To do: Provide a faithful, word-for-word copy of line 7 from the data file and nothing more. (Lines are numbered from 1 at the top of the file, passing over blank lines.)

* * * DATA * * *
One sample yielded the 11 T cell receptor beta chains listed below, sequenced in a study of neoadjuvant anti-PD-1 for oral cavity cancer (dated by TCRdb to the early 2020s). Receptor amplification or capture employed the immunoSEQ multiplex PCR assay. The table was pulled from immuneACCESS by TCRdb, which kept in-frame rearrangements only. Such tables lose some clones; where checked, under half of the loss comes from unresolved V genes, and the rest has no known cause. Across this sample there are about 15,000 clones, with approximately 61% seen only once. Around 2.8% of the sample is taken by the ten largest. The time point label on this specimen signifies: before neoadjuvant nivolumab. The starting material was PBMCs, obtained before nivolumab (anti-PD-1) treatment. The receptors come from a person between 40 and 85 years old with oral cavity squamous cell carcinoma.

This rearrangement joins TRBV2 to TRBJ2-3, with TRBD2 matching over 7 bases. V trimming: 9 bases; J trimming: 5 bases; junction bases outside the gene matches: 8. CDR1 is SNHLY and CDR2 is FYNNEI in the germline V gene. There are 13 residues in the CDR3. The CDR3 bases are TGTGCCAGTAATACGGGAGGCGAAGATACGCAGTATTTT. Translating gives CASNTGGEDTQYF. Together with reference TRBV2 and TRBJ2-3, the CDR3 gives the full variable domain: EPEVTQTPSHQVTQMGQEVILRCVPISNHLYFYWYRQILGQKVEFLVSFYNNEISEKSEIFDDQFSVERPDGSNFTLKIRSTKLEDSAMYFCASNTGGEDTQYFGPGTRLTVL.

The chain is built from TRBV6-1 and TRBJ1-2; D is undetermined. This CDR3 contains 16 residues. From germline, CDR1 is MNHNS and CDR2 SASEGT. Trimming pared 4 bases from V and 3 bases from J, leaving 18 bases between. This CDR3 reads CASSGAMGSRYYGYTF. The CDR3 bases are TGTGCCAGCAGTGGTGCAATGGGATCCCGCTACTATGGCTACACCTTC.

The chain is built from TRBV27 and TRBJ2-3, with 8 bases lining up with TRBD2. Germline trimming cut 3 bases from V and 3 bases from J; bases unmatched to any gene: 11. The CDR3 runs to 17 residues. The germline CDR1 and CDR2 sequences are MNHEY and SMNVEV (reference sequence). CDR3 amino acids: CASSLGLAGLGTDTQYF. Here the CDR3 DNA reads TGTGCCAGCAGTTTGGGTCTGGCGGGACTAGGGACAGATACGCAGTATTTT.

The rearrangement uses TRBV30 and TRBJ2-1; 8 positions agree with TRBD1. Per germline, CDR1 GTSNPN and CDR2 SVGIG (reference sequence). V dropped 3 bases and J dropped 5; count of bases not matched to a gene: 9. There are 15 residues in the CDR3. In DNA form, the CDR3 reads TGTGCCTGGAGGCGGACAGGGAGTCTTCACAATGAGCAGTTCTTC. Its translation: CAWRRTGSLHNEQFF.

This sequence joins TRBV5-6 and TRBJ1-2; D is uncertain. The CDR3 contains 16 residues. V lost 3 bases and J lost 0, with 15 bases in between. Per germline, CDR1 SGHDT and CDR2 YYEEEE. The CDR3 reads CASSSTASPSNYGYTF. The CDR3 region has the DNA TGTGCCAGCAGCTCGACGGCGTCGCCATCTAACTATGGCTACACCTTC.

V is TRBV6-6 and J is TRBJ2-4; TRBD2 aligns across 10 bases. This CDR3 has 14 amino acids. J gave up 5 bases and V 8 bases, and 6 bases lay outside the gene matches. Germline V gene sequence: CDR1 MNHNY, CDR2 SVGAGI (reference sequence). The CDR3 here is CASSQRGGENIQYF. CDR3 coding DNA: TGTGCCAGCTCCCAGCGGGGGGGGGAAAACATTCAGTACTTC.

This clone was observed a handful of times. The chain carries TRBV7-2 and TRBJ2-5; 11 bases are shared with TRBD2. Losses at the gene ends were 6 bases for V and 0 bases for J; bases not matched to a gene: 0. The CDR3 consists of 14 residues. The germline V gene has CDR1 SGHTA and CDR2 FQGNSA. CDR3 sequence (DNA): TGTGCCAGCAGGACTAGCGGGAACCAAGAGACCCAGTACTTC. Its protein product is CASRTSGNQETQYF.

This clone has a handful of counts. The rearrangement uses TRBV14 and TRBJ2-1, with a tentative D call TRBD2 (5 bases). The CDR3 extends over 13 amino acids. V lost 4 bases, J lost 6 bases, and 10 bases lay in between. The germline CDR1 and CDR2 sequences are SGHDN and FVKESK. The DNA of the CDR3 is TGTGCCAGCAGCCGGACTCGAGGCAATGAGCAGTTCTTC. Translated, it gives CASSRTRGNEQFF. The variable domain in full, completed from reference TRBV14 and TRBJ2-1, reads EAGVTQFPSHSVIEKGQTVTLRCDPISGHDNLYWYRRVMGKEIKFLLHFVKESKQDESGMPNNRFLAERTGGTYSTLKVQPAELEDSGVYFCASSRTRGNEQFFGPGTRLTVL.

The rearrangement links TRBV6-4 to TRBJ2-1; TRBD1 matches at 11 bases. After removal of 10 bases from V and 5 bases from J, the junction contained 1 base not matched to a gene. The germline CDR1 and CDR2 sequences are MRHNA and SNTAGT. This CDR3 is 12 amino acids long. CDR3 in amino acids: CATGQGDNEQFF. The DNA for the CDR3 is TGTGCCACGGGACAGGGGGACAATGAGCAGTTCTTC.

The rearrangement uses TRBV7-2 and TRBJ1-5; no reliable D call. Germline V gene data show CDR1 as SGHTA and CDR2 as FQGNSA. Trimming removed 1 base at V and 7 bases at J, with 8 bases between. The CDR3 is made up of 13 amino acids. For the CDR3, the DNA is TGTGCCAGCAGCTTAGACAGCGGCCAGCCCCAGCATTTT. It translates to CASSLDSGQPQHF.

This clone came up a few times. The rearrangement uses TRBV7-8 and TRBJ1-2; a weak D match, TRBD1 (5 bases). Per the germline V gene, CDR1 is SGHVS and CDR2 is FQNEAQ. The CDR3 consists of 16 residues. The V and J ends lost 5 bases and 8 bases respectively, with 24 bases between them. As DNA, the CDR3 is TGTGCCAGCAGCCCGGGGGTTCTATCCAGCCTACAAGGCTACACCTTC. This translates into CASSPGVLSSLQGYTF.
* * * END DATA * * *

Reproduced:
V is TRBV6-6 and J is TRBJ2-4; TRBD2 aligns across 10 bases. This CDR3 has 14 amino acids. J gave up 5 bases and V 8 bases, and 6 bases lay outside the gene matches. Germline V gene sequence: CDR1 MNHNY, CDR2 SVGAGI (reference sequence). The CDR3 here is CASSQRGGENIQYF. CDR3 coding DNA: TGTGCCAGCTCCCAGCGGGGGGGGGAAAACATTCAGTACTTC.